These are photos I took of magazines from a mall in Kuwait. If you look closely, you'll notice sloppy, black blotches on the pages of these magazine. The location of those blotches are no coincidence - this is the work of Kuwaiti government officials who apparently flip through these magazines page by page and marker over anything deemed "inappropriate".
These pictures demonstrate the official's specific sensitivity towards any type of exposure or flaunting of a female's nether-regions, even if it is necessary for them to complete their athletic endeavors.
More blotching of anything that might expose skin near the woman's private areas.
Clearly the officials did not appreciate the V cut in this dress.
But they did appreciate the V cut dress of the "Illustrado" lady.
So this is what it means to have religious law overtly enforced over secular trends in society. On the one hand, I understand how this approach can counter the media's trend of objectifying women into mere sex symbols. This is part of the reason why so many women wear the hijab (head scarves) - it is a symbol of devotion to God and an upholding of the sanctity of monogamy.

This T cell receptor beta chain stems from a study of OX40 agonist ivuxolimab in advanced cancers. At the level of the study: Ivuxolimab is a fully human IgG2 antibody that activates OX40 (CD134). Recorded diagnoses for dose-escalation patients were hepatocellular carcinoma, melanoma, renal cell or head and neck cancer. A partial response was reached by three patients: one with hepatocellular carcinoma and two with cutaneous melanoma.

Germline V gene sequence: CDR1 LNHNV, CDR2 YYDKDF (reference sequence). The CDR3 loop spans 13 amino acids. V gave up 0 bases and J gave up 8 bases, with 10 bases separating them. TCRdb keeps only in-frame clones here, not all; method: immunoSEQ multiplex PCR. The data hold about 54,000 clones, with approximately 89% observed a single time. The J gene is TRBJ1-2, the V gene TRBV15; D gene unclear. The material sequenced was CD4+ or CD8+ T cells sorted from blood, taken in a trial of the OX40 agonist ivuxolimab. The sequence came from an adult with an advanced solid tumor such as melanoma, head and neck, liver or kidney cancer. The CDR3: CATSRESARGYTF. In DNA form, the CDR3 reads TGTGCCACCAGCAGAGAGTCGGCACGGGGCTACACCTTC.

In the West, we criticize the presence of religious law in secular society and government. Perhaps we would not object to the notion that women should not be objectified, yet we believe that these decisions come down to the freedom to choose. The freedom of a model to pose in a bikini for a photoshoot. The freedom of a curious teenager to buy the magazine displaying that photoshoot. The freedom of the woman selling that magazine to dress as she pleases. With freedom we may sacrifice many layers of conservatism, but we preserve that feeling of individualism so dominant here in the West.